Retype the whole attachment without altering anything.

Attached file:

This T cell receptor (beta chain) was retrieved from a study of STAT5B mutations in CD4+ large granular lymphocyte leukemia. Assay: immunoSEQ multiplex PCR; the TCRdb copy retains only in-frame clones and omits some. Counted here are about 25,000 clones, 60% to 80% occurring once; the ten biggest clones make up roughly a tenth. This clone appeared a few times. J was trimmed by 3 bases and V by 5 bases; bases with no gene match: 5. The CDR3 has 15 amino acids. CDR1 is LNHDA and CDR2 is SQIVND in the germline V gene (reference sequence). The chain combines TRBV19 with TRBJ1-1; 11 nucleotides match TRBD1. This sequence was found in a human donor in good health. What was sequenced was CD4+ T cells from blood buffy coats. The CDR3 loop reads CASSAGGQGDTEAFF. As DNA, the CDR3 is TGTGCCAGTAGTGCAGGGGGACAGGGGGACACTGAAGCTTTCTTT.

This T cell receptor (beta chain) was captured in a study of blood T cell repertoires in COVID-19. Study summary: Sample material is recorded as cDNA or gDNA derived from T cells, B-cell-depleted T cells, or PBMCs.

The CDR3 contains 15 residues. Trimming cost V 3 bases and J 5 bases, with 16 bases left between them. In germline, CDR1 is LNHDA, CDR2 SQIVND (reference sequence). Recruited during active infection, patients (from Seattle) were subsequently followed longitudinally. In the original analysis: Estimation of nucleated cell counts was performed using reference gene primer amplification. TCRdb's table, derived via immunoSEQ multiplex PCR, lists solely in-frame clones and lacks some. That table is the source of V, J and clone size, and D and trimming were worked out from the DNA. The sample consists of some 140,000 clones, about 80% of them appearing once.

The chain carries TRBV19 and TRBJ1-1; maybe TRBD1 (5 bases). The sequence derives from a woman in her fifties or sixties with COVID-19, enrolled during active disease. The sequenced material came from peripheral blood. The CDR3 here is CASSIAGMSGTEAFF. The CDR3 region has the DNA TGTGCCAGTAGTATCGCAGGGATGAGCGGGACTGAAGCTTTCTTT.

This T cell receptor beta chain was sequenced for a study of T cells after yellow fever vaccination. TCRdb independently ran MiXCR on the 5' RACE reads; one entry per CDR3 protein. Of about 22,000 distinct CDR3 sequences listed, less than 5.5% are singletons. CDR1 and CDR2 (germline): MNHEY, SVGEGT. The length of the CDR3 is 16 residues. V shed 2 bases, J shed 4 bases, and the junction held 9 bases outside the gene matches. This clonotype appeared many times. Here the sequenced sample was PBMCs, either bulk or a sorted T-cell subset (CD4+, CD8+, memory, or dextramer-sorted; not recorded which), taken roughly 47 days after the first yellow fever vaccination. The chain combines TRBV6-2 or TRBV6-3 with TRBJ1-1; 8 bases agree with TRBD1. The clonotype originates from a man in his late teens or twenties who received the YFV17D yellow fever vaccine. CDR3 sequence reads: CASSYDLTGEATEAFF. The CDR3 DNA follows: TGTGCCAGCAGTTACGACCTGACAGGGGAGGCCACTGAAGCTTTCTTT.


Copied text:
This T cell receptor (beta chain) was retrieved from a study of STAT5B mutations in CD4+ large granular lymphocyte leukemia. Assay: immunoSEQ multiplex PCR; the TCRdb copy retains only in-frame clones and omits some. Counted here are about 25,000 clones, 60% to 80% occurring once; the ten biggest clones make up roughly a tenth. This clone appeared a few times. J was trimmed by 3 bases and V by 5 bases; bases with no gene match: 5. The CDR3 has 15 amino acids. CDR1 is LNHDA and CDR2 is SQIVND in the germline V gene (reference sequence). The chain combines TRBV19 with TRBJ1-1; 11 nucleotides match TRBD1. This sequence was found in a human donor in good health. What was sequenced was CD4+ T cells from blood buffy coats. The CDR3 loop reads CASSAGGQGDTEAFF. As DNA, the CDR3 is TGTGCCAGTAGTGCAGGGGGACAGGGGGACACTGAAGCTTTCTTT.

This T cell receptor (beta chain) was captured in a study of blood T cell repertoires in COVID-19. Study summary: Sample material is recorded as cDNA or gDNA derived from T cells, B-cell-depleted T cells, or PBMCs.

The CDR3 contains 15 residues. Trimming cost V 3 bases and J 5 bases, with 16 bases left between them. In germline, CDR1 is LNHDA, CDR2 SQIVND (reference sequence). Recruited during active infection, patients (from Seattle) were subsequently followed longitudinally. In the original analysis: Estimation of nucleated cell counts was performed using reference gene primer amplification. TCRdb's table, derived via immunoSEQ multiplex PCR, lists solely in-frame clones and lacks some. That table is the source of V, J and clone size, and D and trimming were worked out from the DNA. The sample consists of some 140,000 clones, about 80% of them appearing once.

The chain carries TRBV19 and TRBJ1-1; maybe TRBD1 (5 bases). The sequence derives from a woman in her fifties or sixties with COVID-19, enrolled during active disease. The sequenced material came from peripheral blood. The CDR3 here is CASSIAGMSGTEAFF. The CDR3 region has the DNA TGTGCCAGTAGTATCGCAGGGATGAGCGGGACTGAAGCTTTCTTT.

This T cell receptor beta chain was sequenced for a study of T cells after yellow fever vaccination. TCRdb independently ran MiXCR on the 5' RACE reads; one entry per CDR3 protein. Of about 22,000 distinct CDR3 sequences listed, less than 5.5% are singletons. CDR1 and CDR2 (germline): MNHEY, SVGEGT. The length of the CDR3 is 16 residues. V shed 2 bases, J shed 4 bases, and the junction held 9 bases outside the gene matches. This clonotype appeared many times. Here the sequenced sample was PBMCs, either bulk or a sorted T-cell subset (CD4+, CD8+, memory, or dextramer-sorted; not recorded which), taken roughly 47 days after the first yellow fever vaccination. The chain combines TRBV6-2 or TRBV6-3 with TRBJ1-1; 8 bases agree with TRBD1. The clonotype originates from a man in his late teens or twenties who received the YFV17D yellow fever vaccine. CDR3 sequence reads: CASSYDLTGEATEAFF. The CDR3 DNA follows: TGTGCCAGCAGTTACGACCTGACAGGGGAGGCCACTGAAGCTTTCTTT.